It makes a wicked sort of sense to walk Barry Bonds.
The manager managing his team in the field against Bonds feels keenly enough the press of the lore of best play against his judgement of what to do when Bonds takes his turn at the plate: the lore is firm on this; the manager must not give a free base to the first guy up in the late innings of a close game. Don't let the batter reach base; make an out of his appearance at the plate. But late in the game the solid sense of that tactical injunction evaporates before Bonds at bat.
Late in a tie game every out has its vested place on the gradient leading up to the all-important final out. The first out in the 7th inning of a tie game is important, the second out in the 8th inning is very important, the final out, whenever it comes, the tie finally broken, is all-important. The final out gives a chance for the game to end, which otherwise might go on and on inconclusively forever should the tie continue inning after extra inning after extra inning as provided for in the rules of baseball, giving no small importance to each out recorded in those late late innings of the extra inning game to any of the remaining crowd that's hung around to see if that game-ending out will ever come. Managers in the National League have uniformly decided that its simply not worth trying to get that out, wherever it lies along that late inning close game gradient, from Barry Bonds.
One manager had his pitcher, late in a close game, send Bonds down to first base with the bases loaded, an almost inconcievable breach of common practice in baseball, granting the Giants a free run in that instance rather than allowing the decisive swipe of the bat of Bonds. The managers of the National League, in unspoken concert, changed the way the game is played when confronted with Bonds, who took a base on balls 230-some times one year at their insistence, a rate of almost three bases on balls for every two games played for the season. As much as possible the managers would not let him hit, willing to unleash on the game whatever mischief another baserunner might do rather than see him swing at a pitch.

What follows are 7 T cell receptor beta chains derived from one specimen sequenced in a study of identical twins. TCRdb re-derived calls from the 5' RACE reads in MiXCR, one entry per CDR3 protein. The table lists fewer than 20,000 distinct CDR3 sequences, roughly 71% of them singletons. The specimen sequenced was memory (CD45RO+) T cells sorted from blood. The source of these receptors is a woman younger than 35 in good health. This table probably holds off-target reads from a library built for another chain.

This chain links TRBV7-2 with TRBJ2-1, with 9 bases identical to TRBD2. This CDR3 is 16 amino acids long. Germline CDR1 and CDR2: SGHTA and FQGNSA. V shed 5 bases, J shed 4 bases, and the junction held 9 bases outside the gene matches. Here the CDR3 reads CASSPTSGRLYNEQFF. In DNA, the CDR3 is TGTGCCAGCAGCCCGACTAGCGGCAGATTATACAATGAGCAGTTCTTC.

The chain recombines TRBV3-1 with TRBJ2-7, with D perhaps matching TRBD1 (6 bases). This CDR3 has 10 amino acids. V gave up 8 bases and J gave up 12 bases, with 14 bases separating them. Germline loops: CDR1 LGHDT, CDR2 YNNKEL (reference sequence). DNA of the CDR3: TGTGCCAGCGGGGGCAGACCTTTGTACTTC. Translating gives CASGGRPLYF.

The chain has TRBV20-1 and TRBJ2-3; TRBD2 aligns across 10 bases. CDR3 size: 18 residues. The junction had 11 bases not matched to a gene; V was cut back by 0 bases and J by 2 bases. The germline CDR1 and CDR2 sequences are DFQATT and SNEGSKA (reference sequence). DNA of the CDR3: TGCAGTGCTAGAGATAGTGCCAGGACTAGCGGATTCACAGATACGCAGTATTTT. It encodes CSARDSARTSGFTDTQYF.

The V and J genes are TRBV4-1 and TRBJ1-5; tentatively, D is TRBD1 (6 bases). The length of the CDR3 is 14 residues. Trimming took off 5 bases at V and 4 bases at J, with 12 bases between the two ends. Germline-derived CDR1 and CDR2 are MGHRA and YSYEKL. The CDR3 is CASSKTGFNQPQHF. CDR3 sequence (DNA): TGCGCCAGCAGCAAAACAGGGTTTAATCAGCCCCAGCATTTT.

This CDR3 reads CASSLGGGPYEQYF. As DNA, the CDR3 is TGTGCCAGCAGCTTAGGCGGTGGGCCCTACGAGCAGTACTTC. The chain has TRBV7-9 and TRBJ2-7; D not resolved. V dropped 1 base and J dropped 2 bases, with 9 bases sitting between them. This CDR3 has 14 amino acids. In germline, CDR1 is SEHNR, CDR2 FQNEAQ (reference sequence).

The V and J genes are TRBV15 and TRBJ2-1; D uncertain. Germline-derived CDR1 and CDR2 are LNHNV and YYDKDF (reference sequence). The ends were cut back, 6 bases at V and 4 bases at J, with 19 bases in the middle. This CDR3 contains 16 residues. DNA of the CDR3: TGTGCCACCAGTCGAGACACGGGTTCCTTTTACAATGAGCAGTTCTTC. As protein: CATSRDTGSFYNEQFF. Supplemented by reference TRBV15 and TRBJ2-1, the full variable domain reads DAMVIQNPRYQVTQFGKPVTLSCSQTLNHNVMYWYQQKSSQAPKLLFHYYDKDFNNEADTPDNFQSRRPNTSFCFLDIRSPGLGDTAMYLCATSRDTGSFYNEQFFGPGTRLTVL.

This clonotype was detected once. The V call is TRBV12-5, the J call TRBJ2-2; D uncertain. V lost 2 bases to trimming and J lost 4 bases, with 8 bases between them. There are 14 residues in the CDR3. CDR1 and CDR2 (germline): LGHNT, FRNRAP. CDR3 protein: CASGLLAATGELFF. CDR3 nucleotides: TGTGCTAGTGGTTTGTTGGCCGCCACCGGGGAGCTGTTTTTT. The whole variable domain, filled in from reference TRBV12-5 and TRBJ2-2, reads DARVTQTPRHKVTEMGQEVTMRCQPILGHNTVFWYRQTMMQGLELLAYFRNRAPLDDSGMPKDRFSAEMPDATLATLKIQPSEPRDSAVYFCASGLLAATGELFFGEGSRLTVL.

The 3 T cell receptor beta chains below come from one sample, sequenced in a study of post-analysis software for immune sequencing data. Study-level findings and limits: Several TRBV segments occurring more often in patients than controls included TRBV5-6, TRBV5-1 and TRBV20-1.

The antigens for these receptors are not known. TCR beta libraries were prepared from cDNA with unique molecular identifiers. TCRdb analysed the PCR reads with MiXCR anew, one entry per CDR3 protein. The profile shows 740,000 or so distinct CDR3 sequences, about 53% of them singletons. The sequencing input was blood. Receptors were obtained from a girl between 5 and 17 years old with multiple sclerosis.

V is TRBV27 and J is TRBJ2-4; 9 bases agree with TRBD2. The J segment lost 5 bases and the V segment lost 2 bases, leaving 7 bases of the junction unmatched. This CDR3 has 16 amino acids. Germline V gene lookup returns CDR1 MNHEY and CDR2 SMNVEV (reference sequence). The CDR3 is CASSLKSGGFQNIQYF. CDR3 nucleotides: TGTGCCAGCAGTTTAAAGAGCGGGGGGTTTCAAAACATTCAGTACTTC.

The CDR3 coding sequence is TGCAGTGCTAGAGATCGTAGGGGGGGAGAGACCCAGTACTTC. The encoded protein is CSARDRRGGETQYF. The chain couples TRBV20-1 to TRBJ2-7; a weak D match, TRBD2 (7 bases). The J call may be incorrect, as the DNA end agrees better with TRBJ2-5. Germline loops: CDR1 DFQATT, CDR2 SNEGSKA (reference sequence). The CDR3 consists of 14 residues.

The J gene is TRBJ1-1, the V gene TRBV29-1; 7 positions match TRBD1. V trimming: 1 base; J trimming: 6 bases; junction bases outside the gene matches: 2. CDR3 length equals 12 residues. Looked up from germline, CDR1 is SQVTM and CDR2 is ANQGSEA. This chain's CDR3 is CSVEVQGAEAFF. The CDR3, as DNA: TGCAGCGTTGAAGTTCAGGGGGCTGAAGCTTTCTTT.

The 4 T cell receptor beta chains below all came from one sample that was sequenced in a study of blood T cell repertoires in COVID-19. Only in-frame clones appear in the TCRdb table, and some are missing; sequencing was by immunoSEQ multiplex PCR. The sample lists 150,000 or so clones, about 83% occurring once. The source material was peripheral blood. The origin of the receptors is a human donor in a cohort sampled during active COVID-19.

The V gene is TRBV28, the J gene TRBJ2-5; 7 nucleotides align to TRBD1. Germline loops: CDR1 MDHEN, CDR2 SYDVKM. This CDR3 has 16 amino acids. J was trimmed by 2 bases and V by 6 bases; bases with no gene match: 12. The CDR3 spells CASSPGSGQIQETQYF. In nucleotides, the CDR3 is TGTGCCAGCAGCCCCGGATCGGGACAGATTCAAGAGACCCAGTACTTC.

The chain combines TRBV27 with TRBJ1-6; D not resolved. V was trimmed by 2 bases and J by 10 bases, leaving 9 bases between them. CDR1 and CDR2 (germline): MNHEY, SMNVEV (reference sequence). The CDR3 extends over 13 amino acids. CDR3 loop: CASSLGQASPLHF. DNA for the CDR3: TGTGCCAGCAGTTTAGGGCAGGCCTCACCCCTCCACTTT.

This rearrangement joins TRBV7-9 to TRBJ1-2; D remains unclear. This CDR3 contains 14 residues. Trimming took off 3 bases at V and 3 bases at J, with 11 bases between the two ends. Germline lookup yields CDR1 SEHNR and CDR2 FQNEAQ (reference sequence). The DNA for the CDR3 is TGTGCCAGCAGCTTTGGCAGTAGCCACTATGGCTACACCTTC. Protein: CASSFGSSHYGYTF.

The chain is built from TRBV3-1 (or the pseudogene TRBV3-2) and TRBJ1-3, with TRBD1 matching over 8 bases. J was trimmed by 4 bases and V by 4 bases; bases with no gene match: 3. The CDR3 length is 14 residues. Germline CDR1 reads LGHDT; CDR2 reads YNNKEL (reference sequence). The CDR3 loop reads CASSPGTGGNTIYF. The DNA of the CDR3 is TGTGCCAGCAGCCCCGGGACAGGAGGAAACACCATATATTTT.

Bonds at the plate has been exceptional, so exceptional that an exception to the known practices of baseball has been concieved and enforced just for him, contrary to the all the settled lore of baseball unequivocally reminding a manager that letting the other team have a baserunner is bad business, especially late in a close game, leading off the 7th or late in the 8th inning, say, with the score tied, and the probability of successfully getting even the best hitter out, based on all the evidence, is in the neighborhood of 70%, fair enough chances even for the prudent manager when who knows what will happen with another runner scampering around out there on the bases? So with bases empty you take your chances with the out, mm? And, yes, on the other hand with bases full and no outs, intentionally allowing the runner at third to advance while completing the double play, hastening the end of the inning at the cost of one run is ruefully acknowledged to be what's left of best practice under those circumstances. Outs are that important.
Oh, and at times, under the press of circumstances, when the manager's best hope is the admittedly wan hope that only a force play might revive the flagging chances of getting the three outs desperately needed to end the inning, then yes, especially with one out already in hand, an intentional base on balls, putting the force play in order and opening up the possibility of a double play, is a plausible enough gambit. Intentionally walking a batter to load the bases, putting the force play in order at every base, is the extreme expression of this gambit. Bonds has been walked under these circumstances, as have so many other players when the galling necessity of the gambit presents itself to the manager of the other squad in the course of the game. But Bonds is walked when other players would never be.